We woke this morning to the sounds of a cow mooing and a rooster crowing. For the first time, our farm sounded like a farm. Rob and I laughed several times this morning about how far we'd come in just six months, in so many ways. Everyone in the family would say that the move has been a good choice. We are happy with the property, house and people. The scarcity of friends for the children and me is something we are all positive we will overcome. We believe that the difficulties of keeping animals alive was our preparation for harvesting animals later. All of us have learned that becoming attached is not a great idea. We are ready for the next challenge.
And as so often happens, when you're ready the challenge comes. For us it came in the form of five chickens, a rooster and a steer. If you've been following our plan you know that we decided to shoot for self-sufficiency first. For us that means making as much of our own food and food for our animals as possible. The garden is producing, the bees are buzzing, the chickens are growing. Our four remaining layers are about 13 weeks old. The 100 chicks are a week old. I wrote a few days ago that our plan was to prepare for two horses and a cow/calf pair.
After further discussion and the purchase of a 1964 GTO, clearly not a farm vehicle, we thought it best to put all further animals and fencing on temporary hold. Horses would not have brought us closer to being self-sufficient. Their dietary needs would take us in the opposite direction from self-sufficiency. The cow/calf idea, while I am sure it's in our future, is a commitment that I'm not ready to make. Twice a day milking seems daunting, especially when I've never really milked a cow. As we were making these decisions, another opportunity fell in our lap.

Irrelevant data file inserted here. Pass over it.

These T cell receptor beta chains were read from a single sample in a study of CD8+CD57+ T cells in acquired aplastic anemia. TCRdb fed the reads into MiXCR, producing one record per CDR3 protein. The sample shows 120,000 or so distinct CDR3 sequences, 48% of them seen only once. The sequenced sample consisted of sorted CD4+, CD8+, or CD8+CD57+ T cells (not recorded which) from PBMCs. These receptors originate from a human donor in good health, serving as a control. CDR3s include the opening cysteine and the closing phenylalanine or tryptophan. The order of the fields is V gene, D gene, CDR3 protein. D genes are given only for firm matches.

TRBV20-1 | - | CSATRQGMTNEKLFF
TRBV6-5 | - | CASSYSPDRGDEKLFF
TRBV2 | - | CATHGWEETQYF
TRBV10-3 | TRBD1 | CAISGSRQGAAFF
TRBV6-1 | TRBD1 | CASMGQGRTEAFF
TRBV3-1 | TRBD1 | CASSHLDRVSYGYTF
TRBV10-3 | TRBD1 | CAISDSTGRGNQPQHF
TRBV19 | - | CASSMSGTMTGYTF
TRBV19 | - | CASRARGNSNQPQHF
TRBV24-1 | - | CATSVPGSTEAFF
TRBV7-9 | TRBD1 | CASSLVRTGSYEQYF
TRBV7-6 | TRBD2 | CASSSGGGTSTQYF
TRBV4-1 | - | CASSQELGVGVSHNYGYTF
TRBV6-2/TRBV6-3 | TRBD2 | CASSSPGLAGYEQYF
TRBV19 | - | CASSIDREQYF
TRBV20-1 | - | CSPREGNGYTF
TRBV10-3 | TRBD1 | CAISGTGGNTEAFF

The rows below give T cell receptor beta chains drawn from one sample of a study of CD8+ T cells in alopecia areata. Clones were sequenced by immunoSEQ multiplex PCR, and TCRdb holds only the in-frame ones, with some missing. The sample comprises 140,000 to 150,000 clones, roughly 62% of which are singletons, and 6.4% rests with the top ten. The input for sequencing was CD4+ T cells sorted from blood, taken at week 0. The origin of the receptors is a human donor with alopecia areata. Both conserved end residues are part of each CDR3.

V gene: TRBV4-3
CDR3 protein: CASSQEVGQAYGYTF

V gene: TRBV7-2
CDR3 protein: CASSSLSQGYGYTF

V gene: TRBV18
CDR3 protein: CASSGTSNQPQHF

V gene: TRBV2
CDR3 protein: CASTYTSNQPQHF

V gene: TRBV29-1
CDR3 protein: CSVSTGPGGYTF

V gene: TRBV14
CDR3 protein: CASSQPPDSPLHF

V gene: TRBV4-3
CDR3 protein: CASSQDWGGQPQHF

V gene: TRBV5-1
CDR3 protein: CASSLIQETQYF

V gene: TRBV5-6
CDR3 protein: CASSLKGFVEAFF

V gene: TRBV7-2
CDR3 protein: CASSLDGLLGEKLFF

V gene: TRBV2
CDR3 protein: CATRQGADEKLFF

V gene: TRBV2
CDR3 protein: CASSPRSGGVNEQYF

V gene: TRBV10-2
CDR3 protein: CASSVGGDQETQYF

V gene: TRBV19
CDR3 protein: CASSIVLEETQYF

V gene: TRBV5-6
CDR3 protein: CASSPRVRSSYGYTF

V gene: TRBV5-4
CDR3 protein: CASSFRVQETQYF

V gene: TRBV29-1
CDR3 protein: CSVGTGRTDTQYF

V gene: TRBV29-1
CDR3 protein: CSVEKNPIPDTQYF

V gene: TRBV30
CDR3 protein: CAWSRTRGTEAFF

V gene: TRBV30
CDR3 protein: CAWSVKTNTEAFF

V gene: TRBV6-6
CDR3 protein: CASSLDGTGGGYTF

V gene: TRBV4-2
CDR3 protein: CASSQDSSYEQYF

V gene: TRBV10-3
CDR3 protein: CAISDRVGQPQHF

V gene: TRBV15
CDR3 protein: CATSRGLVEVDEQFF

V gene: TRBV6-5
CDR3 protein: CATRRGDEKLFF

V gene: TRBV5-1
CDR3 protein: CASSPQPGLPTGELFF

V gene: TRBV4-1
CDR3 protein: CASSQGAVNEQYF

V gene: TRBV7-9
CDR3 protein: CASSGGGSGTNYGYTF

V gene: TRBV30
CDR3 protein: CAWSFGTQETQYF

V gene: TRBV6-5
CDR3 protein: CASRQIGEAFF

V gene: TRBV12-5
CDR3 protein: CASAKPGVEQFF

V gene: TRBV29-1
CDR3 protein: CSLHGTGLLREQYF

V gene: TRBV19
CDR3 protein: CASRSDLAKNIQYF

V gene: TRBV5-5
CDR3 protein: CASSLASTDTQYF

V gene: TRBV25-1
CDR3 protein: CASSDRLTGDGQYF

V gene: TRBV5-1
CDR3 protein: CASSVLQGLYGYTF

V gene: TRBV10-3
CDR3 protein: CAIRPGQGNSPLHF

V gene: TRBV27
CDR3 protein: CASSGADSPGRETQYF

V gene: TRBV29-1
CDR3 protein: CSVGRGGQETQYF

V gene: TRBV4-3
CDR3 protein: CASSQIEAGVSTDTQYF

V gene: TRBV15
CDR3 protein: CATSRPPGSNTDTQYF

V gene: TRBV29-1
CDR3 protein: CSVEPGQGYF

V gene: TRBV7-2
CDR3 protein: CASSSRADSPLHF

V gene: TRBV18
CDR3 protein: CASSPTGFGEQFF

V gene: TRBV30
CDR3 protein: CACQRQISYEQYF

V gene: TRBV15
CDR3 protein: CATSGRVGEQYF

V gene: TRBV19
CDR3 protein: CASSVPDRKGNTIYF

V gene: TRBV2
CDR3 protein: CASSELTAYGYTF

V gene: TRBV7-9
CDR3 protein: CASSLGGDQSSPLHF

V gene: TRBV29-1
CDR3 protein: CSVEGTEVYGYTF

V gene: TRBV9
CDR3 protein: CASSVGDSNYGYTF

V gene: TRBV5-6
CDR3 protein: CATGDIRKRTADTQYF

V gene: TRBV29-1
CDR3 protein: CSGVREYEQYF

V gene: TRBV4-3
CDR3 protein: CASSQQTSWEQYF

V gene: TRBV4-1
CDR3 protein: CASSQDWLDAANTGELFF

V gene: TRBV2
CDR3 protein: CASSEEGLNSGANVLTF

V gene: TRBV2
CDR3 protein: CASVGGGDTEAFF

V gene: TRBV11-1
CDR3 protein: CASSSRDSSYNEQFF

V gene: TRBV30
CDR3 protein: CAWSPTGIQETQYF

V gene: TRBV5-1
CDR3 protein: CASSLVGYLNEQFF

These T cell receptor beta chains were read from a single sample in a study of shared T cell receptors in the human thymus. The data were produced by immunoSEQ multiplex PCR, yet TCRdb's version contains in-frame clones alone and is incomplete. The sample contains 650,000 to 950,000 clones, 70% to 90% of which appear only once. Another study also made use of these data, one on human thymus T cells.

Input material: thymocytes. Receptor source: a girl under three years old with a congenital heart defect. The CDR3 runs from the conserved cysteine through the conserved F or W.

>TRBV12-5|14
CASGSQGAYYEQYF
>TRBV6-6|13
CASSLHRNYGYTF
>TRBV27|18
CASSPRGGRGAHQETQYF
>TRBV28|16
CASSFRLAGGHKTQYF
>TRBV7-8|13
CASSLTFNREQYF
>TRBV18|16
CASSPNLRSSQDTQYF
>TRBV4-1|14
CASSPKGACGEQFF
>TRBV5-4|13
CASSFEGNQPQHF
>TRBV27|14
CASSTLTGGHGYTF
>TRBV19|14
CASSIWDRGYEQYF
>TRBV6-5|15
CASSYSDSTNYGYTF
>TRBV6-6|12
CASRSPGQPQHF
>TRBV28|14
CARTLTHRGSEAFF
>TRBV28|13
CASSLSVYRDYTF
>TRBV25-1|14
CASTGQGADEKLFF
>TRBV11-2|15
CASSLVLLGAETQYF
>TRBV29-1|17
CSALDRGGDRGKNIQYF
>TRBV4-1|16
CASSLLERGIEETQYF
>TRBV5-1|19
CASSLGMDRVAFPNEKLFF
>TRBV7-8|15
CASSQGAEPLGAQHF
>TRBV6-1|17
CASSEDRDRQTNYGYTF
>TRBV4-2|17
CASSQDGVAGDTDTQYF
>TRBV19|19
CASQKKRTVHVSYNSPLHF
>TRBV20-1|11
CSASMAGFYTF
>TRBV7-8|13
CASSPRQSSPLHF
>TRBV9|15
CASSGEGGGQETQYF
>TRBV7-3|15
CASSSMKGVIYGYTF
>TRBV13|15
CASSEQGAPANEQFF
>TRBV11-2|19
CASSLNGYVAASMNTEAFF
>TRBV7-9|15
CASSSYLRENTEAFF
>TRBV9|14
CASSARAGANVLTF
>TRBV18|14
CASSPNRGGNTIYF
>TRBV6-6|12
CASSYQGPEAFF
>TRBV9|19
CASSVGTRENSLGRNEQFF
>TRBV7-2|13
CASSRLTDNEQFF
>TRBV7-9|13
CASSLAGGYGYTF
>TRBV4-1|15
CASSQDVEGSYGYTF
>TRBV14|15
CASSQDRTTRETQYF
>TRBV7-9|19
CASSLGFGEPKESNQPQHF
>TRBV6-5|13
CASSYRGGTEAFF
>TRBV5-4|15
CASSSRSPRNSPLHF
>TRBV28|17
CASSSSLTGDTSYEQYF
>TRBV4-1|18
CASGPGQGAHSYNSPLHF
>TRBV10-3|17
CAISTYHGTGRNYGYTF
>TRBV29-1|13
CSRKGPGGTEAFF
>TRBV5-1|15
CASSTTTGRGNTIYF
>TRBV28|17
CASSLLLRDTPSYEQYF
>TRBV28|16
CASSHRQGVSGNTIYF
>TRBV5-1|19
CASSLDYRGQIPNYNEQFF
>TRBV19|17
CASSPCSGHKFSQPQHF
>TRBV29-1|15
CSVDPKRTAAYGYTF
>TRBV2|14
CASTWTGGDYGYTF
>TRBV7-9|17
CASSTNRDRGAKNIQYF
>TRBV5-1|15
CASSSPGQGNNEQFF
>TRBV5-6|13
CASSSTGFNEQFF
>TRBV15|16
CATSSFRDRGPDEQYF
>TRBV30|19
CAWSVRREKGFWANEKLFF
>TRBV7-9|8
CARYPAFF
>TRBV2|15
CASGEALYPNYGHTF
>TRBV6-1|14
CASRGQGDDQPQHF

A friend of a neighbor lost his job and must move. He was looking to sell two dog runs, five chickens, a rooster and a 8 month old steer. If we were interested in taking them all, he'd be happy to cut us a deal. We purchased the lot for considerably less than we'd have spent on the dog runs if we'd bought them new. We were trying to decided how to provide fencing for our puppies as they grow older. The dog runs can be assembled as one large pen so that problem is solved. Since the chicken massacre, we've been talking about increasing our laying flock and how to best go about it. We now have a flock of 9 chickens, five that are already laying, and one rooster. The cow solution was so elegant that I never would have thought of it. One steer to raise for six more months or so and then meat in the freezer. We are moving closer to self-sufficiency every day.
And so, with our new additions, the sounds on the farm were different this morning. The birds are still singing, the bees are still buzzing but the sound track is definitely more farmish.